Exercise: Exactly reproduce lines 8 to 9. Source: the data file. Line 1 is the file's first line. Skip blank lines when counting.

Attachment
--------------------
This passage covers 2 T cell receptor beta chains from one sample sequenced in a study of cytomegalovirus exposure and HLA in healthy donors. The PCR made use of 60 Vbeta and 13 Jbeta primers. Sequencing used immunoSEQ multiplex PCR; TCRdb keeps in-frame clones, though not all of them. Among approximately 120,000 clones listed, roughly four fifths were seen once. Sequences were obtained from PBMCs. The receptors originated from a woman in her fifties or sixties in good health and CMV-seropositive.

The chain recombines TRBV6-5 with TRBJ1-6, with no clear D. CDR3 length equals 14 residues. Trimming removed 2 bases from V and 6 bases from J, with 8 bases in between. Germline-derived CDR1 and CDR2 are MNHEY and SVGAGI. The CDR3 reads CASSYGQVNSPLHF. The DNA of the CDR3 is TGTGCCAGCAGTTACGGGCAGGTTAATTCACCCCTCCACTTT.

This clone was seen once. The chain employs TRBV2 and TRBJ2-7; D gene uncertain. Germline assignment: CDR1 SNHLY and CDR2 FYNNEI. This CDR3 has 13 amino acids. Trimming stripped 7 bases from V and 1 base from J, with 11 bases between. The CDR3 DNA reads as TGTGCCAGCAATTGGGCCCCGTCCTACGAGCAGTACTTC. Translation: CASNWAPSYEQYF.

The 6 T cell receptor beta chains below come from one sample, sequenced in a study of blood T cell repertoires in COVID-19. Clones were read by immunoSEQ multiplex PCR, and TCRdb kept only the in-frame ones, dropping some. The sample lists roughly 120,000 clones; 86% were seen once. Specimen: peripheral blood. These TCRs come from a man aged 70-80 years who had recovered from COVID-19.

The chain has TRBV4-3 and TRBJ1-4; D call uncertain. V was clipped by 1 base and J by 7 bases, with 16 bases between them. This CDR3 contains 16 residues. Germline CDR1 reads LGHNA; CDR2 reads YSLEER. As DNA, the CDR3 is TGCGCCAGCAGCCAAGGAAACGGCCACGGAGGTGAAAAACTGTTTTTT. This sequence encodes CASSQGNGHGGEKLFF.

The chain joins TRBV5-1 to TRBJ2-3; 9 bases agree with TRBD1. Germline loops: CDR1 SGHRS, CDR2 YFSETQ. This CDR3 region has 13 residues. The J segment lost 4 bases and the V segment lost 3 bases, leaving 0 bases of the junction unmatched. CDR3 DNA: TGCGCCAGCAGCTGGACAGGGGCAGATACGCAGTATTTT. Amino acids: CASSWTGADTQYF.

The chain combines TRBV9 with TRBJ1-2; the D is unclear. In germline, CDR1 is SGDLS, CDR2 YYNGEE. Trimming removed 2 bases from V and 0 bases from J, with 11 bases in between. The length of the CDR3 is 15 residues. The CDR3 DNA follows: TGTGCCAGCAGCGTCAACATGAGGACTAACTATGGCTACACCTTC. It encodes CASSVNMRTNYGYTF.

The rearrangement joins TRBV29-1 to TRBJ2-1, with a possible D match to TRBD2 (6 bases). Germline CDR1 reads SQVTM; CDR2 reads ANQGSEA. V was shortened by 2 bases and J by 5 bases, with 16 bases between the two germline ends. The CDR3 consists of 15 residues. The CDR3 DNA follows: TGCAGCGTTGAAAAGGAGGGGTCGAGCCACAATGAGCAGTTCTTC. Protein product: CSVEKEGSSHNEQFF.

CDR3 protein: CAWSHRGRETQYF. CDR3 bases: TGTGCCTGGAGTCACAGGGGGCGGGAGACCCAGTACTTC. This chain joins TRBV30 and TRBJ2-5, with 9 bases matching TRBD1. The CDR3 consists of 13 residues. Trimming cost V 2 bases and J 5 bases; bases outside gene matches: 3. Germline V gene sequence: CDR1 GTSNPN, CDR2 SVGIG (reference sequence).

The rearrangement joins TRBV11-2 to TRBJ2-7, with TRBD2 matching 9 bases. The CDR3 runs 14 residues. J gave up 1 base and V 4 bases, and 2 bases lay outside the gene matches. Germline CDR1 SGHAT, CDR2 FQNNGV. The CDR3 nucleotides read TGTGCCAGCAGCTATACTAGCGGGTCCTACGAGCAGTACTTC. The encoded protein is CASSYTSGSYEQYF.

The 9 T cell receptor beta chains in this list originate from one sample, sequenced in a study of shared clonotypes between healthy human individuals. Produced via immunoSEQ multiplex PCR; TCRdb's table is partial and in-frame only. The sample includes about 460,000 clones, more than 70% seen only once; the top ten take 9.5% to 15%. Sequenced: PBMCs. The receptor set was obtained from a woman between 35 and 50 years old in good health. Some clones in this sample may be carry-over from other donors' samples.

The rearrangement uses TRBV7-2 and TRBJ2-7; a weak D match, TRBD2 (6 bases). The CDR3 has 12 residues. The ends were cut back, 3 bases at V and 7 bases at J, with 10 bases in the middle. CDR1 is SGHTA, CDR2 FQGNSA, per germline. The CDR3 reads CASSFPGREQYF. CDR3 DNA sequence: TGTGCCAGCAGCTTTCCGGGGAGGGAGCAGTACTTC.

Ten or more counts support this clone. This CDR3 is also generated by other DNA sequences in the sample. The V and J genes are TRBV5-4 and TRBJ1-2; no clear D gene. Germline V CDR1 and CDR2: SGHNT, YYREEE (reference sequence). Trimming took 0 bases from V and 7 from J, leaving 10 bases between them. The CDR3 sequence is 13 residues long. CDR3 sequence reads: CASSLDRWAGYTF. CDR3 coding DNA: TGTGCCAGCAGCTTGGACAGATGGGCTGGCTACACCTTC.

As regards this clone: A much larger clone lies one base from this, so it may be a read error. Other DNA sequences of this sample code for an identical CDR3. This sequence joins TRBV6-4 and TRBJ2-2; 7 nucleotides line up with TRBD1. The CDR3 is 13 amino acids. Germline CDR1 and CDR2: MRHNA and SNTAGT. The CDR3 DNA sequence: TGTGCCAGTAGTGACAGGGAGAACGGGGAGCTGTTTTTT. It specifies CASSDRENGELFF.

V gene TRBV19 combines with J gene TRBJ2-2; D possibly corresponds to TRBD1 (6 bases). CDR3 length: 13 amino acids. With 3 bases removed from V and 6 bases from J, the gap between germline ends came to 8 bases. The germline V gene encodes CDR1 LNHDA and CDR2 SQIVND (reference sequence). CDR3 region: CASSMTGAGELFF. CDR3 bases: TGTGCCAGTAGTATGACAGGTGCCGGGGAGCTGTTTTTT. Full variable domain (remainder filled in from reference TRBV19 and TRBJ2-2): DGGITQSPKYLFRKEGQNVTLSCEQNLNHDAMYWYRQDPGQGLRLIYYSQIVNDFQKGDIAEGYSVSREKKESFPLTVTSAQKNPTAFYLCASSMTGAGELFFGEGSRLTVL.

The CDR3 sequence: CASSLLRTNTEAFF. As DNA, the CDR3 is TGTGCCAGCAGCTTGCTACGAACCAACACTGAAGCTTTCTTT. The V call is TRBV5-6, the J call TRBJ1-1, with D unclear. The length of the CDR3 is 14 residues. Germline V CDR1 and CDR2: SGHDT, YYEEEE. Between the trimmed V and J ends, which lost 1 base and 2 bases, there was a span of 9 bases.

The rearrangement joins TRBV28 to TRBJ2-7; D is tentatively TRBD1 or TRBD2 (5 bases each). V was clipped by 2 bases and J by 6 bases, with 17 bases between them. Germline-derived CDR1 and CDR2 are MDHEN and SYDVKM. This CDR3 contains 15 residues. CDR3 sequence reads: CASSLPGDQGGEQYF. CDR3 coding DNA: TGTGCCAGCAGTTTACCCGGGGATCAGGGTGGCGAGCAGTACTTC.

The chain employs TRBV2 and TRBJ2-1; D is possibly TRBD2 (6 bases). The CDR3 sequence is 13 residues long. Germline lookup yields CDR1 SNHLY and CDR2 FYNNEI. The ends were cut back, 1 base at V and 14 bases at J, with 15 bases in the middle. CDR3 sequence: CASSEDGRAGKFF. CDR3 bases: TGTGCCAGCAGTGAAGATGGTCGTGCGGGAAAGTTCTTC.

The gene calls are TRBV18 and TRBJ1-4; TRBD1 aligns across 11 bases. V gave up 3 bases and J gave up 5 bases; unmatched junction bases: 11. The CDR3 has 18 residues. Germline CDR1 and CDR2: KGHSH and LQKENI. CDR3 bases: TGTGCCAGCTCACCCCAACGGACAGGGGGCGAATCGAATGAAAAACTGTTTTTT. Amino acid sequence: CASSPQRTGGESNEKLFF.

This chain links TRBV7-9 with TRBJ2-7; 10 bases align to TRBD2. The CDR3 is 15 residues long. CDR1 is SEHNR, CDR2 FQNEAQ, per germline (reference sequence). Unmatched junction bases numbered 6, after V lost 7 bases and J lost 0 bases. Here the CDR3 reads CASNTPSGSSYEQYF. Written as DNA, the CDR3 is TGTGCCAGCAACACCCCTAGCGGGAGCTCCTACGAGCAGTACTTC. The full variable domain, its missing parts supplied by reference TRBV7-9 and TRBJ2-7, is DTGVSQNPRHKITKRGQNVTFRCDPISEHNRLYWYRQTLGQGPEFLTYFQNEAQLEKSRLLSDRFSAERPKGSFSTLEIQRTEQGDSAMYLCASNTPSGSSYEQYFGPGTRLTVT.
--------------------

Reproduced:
The rearrangement joins TRBV29-1 to TRBJ2-1, with a possible D match to TRBD2 (6 bases). Germline CDR1 reads SQVTM; CDR2 reads ANQGSEA. V was shortened by 2 bases and J by 5 bases, with 16 bases between the two germline ends. The CDR3 consists of 15 residues. The CDR3 DNA follows: TGCAGCGTTGAAAAGGAGGGGTCGAGCCACAATGAGCAGTTCTTC. Protein product: CSVEKEGSSHNEQFF.

CDR3 protein: CAWSHRGRETQYF. CDR3 bases: TGTGCCTGGAGTCACAGGGGGCGGGAGACCCAGTACTTC. This chain joins TRBV30 and TRBJ2-5, with 9 bases matching TRBD1. The CDR3 consists of 13 residues. Trimming cost V 2 bases and J 5 bases; bases outside gene matches: 3. Germline V gene sequence: CDR1 GTSNPN, CDR2 SVGIG (reference sequence).